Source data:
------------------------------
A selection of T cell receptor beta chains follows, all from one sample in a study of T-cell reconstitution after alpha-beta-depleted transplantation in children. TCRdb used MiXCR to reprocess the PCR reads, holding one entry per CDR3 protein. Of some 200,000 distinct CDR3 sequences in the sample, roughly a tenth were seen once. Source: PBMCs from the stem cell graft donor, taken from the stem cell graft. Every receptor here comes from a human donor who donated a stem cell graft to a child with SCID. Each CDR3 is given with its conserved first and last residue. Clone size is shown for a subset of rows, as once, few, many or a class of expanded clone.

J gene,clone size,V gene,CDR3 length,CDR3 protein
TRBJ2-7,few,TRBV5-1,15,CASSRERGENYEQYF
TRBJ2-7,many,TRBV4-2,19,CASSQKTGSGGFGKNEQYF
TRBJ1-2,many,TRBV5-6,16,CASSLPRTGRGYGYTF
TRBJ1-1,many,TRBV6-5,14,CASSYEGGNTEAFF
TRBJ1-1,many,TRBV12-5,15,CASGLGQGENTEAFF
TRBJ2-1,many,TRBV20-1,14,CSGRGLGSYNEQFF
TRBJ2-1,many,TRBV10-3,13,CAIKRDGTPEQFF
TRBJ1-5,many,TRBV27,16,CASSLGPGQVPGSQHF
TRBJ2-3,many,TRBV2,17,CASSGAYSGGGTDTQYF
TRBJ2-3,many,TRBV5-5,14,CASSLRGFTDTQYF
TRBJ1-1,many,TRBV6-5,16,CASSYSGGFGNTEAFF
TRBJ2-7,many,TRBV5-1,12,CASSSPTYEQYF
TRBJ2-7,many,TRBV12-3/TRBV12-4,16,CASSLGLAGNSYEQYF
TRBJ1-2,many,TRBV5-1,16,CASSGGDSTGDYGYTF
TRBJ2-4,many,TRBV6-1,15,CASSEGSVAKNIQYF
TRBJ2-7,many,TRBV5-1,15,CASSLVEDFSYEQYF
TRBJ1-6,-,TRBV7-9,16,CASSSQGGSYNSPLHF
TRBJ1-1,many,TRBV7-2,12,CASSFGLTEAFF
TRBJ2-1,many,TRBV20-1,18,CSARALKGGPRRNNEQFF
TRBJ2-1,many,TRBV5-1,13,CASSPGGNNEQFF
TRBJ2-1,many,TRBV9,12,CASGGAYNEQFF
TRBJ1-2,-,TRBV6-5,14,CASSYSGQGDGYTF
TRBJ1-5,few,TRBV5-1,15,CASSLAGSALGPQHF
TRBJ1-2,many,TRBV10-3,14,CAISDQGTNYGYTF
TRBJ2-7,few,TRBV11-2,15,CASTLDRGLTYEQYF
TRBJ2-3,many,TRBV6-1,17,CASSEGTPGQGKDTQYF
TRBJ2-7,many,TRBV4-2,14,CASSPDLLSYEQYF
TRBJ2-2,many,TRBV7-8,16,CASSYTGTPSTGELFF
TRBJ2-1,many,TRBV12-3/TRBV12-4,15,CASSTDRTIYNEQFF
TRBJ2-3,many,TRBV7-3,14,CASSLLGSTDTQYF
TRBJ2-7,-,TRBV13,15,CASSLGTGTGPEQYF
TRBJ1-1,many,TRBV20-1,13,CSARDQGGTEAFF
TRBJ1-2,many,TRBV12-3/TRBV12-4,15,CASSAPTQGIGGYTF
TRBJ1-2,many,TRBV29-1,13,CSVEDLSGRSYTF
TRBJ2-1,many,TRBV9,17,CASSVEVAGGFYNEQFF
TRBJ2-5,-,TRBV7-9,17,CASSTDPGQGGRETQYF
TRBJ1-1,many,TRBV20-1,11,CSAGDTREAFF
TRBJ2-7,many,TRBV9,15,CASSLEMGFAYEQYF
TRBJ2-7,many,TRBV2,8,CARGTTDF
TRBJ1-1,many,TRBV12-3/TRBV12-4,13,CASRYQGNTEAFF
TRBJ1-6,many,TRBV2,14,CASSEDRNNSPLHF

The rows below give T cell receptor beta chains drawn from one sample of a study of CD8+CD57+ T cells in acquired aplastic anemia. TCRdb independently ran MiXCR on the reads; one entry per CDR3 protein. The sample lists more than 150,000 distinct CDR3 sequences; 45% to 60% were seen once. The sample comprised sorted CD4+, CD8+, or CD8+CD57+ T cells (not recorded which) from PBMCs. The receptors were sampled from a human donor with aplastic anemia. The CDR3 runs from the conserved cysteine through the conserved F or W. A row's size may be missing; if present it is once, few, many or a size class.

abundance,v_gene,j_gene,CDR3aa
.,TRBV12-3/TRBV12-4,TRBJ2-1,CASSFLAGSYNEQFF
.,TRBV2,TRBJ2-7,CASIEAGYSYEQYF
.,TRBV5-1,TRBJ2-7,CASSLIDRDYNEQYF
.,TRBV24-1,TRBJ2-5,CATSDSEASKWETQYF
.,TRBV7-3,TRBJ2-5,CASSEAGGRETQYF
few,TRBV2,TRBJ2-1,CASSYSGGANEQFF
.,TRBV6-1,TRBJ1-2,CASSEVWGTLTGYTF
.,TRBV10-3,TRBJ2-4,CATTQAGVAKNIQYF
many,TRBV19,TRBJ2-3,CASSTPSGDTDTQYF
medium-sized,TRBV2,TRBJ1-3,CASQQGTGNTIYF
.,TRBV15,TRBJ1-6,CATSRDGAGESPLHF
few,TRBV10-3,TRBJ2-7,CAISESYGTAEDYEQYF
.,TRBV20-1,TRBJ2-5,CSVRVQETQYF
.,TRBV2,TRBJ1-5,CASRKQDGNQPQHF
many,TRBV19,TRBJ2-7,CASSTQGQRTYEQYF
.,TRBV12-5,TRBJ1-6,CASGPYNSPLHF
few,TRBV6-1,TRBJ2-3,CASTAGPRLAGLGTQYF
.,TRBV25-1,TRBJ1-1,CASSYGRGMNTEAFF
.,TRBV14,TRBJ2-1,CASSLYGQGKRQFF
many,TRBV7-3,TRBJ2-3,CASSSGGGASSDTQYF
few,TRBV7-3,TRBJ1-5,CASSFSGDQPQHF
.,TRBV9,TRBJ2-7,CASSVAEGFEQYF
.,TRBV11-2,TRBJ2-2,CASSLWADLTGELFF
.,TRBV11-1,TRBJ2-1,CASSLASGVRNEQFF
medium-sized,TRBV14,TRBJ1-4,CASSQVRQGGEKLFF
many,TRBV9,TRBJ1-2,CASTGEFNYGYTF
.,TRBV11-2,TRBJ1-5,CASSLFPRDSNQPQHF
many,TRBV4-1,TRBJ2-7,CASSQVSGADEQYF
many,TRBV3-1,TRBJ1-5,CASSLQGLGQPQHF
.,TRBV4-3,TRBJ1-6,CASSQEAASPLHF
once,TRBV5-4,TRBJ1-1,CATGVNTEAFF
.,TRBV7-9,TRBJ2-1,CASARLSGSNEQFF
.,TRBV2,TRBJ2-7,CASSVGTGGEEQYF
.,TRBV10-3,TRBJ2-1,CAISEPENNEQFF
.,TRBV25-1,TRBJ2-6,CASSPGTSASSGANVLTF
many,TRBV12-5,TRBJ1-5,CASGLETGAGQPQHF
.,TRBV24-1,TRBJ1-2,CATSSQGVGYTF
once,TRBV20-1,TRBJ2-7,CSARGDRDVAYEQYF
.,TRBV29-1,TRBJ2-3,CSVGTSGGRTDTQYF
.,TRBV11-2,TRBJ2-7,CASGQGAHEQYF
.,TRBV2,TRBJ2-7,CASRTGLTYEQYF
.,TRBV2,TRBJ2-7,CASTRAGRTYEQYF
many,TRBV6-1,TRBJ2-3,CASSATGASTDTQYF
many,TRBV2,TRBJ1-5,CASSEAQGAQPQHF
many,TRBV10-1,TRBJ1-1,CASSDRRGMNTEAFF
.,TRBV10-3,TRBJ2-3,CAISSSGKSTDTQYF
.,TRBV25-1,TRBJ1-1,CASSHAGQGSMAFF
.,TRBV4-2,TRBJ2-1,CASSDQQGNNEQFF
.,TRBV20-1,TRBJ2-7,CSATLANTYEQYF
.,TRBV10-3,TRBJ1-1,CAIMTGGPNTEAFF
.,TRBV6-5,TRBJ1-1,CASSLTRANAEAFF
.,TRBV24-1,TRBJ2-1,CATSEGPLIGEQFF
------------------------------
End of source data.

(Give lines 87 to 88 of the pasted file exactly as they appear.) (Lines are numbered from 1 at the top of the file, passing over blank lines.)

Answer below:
.,TRBV2,TRBJ2-7,CASTRAGRTYEQYF
many,TRBV6-1,TRBJ2-3,CASSATGASTDTQYF